And what’s more important is that I’ve replaced my to-do list with an ‘I’ve done’ list. During the day I now jot down every little thing I’ve achieved, and I review it just before bed. So now, instead of seeing all the things I’ve got left to do, I see the 5 or 10 or sometimes more things that I accomplished that day. Today alone I've already got 5 things on my list and I haven't even had lunch yet!
Can you imagine what a difference that will make to your wellbeing, and subsequently your productivity (and subsequently your results), by reflecting daily on your achievements instead of your incompletions? I now feel like a success every single day! (And don’t forget, that 'rest' days are days of success too).
The truth is that you get what you focus on. If you’re always focused on what’s left to be done, you will never ever feel accomplished. Did you know that on the day you die you will have things on your to-do list and unopened emails in your inbox?
Step off the hamster wheel. It never ends.
What’s more, is that YOU can create the rules of your life. You can decide what works for you. I once accepted a job offer only on the condition that they let me start 30 minutes later than the rest of the company so that it gave me time to go to the gym in the morning. Not being able to exercise first thing just didn’t work for me, so it was in THEIR interests to allow it.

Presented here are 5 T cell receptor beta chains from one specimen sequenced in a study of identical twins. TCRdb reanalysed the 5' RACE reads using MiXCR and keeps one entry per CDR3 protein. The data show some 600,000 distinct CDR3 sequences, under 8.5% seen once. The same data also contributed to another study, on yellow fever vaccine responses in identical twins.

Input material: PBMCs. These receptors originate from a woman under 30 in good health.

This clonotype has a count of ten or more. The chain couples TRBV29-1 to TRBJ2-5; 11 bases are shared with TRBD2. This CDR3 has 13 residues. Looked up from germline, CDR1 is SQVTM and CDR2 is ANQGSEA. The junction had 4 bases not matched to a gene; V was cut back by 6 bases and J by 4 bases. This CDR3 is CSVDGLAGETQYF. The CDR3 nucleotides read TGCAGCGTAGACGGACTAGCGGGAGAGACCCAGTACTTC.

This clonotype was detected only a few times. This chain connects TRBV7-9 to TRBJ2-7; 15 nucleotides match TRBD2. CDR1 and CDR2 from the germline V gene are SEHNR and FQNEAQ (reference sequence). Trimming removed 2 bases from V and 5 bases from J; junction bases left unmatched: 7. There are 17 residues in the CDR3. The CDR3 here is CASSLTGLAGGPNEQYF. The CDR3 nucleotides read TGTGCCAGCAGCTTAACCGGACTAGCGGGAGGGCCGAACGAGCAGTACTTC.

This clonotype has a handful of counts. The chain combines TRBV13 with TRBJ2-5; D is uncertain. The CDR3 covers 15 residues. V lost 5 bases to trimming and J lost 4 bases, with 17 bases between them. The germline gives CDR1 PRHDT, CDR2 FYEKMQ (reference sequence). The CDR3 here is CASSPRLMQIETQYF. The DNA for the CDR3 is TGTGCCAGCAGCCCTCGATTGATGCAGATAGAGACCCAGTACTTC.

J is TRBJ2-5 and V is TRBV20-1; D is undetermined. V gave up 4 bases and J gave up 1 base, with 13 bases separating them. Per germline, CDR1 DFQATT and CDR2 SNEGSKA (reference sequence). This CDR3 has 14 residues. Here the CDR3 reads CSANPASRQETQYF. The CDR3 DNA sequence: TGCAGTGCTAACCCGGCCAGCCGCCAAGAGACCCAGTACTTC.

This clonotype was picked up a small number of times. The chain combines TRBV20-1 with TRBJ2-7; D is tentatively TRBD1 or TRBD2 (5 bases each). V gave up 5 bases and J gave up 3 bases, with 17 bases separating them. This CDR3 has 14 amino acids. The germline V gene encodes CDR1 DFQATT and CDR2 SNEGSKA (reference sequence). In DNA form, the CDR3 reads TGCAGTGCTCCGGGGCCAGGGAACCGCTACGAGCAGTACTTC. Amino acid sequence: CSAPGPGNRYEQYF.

You have to put your own oxygen mask on first in order to be able to help others.
You can’t be at your best and give your best when you’re not creating time for the things you love, the things that make you feel good, and the things that shape you into being a happier person. Nor can you achieve success when all you can see is what’s not yet achieved.
So if you’re like [the former] me and always feeling like there’s so much to do that you can’t keep up, here’s my advice:
- Delete your to-do list and create an ‘I’ve done’ list instead. Reflect on it before going to sleep
- Design your day, your week and your month to be as you want them to be, the things that you want to do for yourself, and let everything else fit around that
Because it’s your life. You decide the rules.